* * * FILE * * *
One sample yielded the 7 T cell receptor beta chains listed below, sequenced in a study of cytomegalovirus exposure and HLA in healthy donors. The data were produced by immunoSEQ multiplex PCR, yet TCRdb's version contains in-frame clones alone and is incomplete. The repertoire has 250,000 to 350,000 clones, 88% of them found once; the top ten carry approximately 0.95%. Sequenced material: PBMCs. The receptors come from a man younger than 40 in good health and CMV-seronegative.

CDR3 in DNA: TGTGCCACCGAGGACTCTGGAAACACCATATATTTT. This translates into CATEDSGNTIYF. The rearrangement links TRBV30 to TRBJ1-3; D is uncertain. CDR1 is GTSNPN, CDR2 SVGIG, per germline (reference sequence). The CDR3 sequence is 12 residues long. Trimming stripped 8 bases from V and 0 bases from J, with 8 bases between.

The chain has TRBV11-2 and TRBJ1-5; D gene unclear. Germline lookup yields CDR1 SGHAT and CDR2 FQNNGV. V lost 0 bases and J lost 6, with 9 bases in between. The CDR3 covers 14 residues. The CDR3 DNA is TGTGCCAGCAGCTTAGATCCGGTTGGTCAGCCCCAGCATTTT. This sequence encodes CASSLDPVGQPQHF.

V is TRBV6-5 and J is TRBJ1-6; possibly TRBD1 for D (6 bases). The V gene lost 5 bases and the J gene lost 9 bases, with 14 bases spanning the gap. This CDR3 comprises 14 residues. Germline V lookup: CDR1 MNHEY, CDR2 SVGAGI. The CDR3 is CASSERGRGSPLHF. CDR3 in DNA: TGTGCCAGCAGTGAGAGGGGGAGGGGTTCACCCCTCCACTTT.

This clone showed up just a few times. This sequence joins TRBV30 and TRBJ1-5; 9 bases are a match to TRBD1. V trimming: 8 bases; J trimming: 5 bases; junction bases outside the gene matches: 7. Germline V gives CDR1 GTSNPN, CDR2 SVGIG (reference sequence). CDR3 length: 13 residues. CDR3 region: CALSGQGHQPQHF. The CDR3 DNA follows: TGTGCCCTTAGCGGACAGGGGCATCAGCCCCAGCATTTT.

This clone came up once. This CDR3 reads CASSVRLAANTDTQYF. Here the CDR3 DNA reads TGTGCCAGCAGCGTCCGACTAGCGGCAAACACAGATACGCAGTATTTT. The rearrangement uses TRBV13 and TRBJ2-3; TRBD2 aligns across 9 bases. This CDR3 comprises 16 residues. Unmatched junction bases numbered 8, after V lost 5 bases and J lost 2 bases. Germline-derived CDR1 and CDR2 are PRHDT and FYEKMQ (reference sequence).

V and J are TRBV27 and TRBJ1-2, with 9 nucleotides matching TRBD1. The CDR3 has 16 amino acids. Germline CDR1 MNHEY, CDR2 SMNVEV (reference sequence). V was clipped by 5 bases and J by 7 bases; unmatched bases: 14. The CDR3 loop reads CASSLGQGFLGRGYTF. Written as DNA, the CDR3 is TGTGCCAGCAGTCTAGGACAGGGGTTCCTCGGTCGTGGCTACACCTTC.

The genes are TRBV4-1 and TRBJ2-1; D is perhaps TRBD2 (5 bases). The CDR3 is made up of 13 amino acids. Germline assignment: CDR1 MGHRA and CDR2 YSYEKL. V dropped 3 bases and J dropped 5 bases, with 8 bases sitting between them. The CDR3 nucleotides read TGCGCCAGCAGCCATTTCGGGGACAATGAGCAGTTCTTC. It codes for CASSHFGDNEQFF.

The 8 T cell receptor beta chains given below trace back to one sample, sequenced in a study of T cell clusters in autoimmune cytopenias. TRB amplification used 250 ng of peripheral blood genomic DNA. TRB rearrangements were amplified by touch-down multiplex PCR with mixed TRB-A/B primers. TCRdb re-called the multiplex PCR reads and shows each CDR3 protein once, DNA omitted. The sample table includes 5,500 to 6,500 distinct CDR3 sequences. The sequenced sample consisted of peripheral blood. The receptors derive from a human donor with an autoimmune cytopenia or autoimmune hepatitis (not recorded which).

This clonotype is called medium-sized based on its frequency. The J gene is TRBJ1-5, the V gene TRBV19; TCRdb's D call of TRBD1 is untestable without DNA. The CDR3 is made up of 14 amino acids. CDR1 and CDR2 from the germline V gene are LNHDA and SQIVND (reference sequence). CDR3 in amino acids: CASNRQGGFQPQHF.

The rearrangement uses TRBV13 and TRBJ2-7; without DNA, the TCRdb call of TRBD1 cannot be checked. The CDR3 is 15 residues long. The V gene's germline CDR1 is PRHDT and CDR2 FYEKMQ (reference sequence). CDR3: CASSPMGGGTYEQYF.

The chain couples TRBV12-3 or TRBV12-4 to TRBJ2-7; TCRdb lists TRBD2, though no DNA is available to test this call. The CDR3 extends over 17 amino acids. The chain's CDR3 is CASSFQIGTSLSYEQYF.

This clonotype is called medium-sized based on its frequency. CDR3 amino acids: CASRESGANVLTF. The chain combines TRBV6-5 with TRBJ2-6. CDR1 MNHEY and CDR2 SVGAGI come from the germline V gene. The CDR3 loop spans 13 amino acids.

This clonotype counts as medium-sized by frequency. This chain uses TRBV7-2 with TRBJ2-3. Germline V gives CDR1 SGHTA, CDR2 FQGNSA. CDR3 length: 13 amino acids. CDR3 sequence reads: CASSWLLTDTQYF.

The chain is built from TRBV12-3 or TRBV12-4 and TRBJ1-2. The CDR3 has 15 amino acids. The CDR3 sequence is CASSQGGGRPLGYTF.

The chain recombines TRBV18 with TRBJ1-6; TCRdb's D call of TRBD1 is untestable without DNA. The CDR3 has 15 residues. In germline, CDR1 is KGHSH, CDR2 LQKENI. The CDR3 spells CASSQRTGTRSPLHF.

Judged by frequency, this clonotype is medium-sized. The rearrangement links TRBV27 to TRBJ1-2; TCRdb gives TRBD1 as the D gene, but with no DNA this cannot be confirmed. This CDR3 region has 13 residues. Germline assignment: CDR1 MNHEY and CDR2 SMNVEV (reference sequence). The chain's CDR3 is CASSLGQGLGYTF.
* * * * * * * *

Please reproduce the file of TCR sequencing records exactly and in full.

One sample yielded the 7 T cell receptor beta chains listed below, sequenced in a study of cytomegalovirus exposure and HLA in healthy donors. The data were produced by immunoSEQ multiplex PCR, yet TCRdb's version contains in-frame clones alone and is incomplete. The repertoire has 250,000 to 350,000 clones, 88% of them found once; the top ten carry approximately 0.95%. Sequenced material: PBMCs. The receptors come from a man younger than 40 in good health and CMV-seronegative.

CDR3 in DNA: TGTGCCACCGAGGACTCTGGAAACACCATATATTTT. This translates into CATEDSGNTIYF. The rearrangement links TRBV30 to TRBJ1-3; D is uncertain. CDR1 is GTSNPN, CDR2 SVGIG, per germline (reference sequence). The CDR3 sequence is 12 residues long. Trimming stripped 8 bases from V and 0 bases from J, with 8 bases between.

The chain has TRBV11-2 and TRBJ1-5; D gene unclear. Germline lookup yields CDR1 SGHAT and CDR2 FQNNGV. V lost 0 bases and J lost 6, with 9 bases in between. The CDR3 covers 14 residues. The CDR3 DNA is TGTGCCAGCAGCTTAGATCCGGTTGGTCAGCCCCAGCATTTT. This sequence encodes CASSLDPVGQPQHF.

V is TRBV6-5 and J is TRBJ1-6; possibly TRBD1 for D (6 bases). The V gene lost 5 bases and the J gene lost 9 bases, with 14 bases spanning the gap. This CDR3 comprises 14 residues. Germline V lookup: CDR1 MNHEY, CDR2 SVGAGI. The CDR3 is CASSERGRGSPLHF. CDR3 in DNA: TGTGCCAGCAGTGAGAGGGGGAGGGGTTCACCCCTCCACTTT.

This clone showed up just a few times. This sequence joins TRBV30 and TRBJ1-5; 9 bases are a match to TRBD1. V trimming: 8 bases; J trimming: 5 bases; junction bases outside the gene matches: 7. Germline V gives CDR1 GTSNPN, CDR2 SVGIG (reference sequence). CDR3 length: 13 residues. CDR3 region: CALSGQGHQPQHF. The CDR3 DNA follows: TGTGCCCTTAGCGGACAGGGGCATCAGCCCCAGCATTTT.

This clone came up once. This CDR3 reads CASSVRLAANTDTQYF. Here the CDR3 DNA reads TGTGCCAGCAGCGTCCGACTAGCGGCAAACACAGATACGCAGTATTTT. The rearrangement uses TRBV13 and TRBJ2-3; TRBD2 aligns across 9 bases. This CDR3 comprises 16 residues. Unmatched junction bases numbered 8, after V lost 5 bases and J lost 2 bases. Germline-derived CDR1 and CDR2 are PRHDT and FYEKMQ (reference sequence).

V and J are TRBV27 and TRBJ1-2, with 9 nucleotides matching TRBD1. The CDR3 has 16 amino acids. Germline CDR1 MNHEY, CDR2 SMNVEV (reference sequence). V was clipped by 5 bases and J by 7 bases; unmatched bases: 14. The CDR3 loop reads CASSLGQGFLGRGYTF. Written as DNA, the CDR3 is TGTGCCAGCAGTCTAGGACAGGGGTTCCTCGGTCGTGGCTACACCTTC.

The genes are TRBV4-1 and TRBJ2-1; D is perhaps TRBD2 (5 bases). The CDR3 is made up of 13 amino acids. Germline assignment: CDR1 MGHRA and CDR2 YSYEKL. V dropped 3 bases and J dropped 5 bases, with 8 bases sitting between them. The CDR3 nucleotides read TGCGCCAGCAGCCATTTCGGGGACAATGAGCAGTTCTTC. It codes for CASSHFGDNEQFF.

The 8 T cell receptor beta chains given below trace back to one sample, sequenced in a study of T cell clusters in autoimmune cytopenias. TRB amplification used 250 ng of peripheral blood genomic DNA. TRB rearrangements were amplified by touch-down multiplex PCR with mixed TRB-A/B primers. TCRdb re-called the multiplex PCR reads and shows each CDR3 protein once, DNA omitted. The sample table includes 5,500 to 6,500 distinct CDR3 sequences. The sequenced sample consisted of peripheral blood. The receptors derive from a human donor with an autoimmune cytopenia or autoimmune hepatitis (not recorded which).

This clonotype is called medium-sized based on its frequency. The J gene is TRBJ1-5, the V gene TRBV19; TCRdb's D call of TRBD1 is untestable without DNA. The CDR3 is made up of 14 amino acids. CDR1 and CDR2 from the germline V gene are LNHDA and SQIVND (reference sequence). CDR3 in amino acids: CASNRQGGFQPQHF.

The rearrangement uses TRBV13 and TRBJ2-7; without DNA, the TCRdb call of TRBD1 cannot be checked. The CDR3 is 15 residues long. The V gene's germline CDR1 is PRHDT and CDR2 FYEKMQ (reference sequence). CDR3: CASSPMGGGTYEQYF.

The chain couples TRBV12-3 or TRBV12-4 to TRBJ2-7; TCRdb lists TRBD2, though no DNA is available to test this call. The CDR3 extends over 17 amino acids. The chain's CDR3 is CASSFQIGTSLSYEQYF.

This clonotype is called medium-sized based on its frequency. CDR3 amino acids: CASRESGANVLTF. The chain combines TRBV6-5 with TRBJ2-6. CDR1 MNHEY and CDR2 SVGAGI come from the germline V gene. The CDR3 loop spans 13 amino acids.

This clonotype counts as medium-sized by frequency. This chain uses TRBV7-2 with TRBJ2-3. Germline V gives CDR1 SGHTA, CDR2 FQGNSA. CDR3 length: 13 amino acids. CDR3 sequence reads: CASSWLLTDTQYF.

The chain is built from TRBV12-3 or TRBV12-4 and TRBJ1-2. The CDR3 has 15 amino acids. The CDR3 sequence is CASSQGGGRPLGYTF.

The chain recombines TRBV18 with TRBJ1-6; TCRdb's D call of TRBD1 is untestable without DNA. The CDR3 has 15 residues. In germline, CDR1 is KGHSH, CDR2 LQKENI. The CDR3 spells CASSQRTGTRSPLHF.

Judged by frequency, this clonotype is medium-sized. The rearrangement links TRBV27 to TRBJ1-2; TCRdb gives TRBD1 as the D gene, but with no DNA this cannot be confirmed. This CDR3 region has 13 residues. Germline assignment: CDR1 MNHEY and CDR2 SMNVEV (reference sequence). The chain's CDR3 is CASSLGQGLGYTF.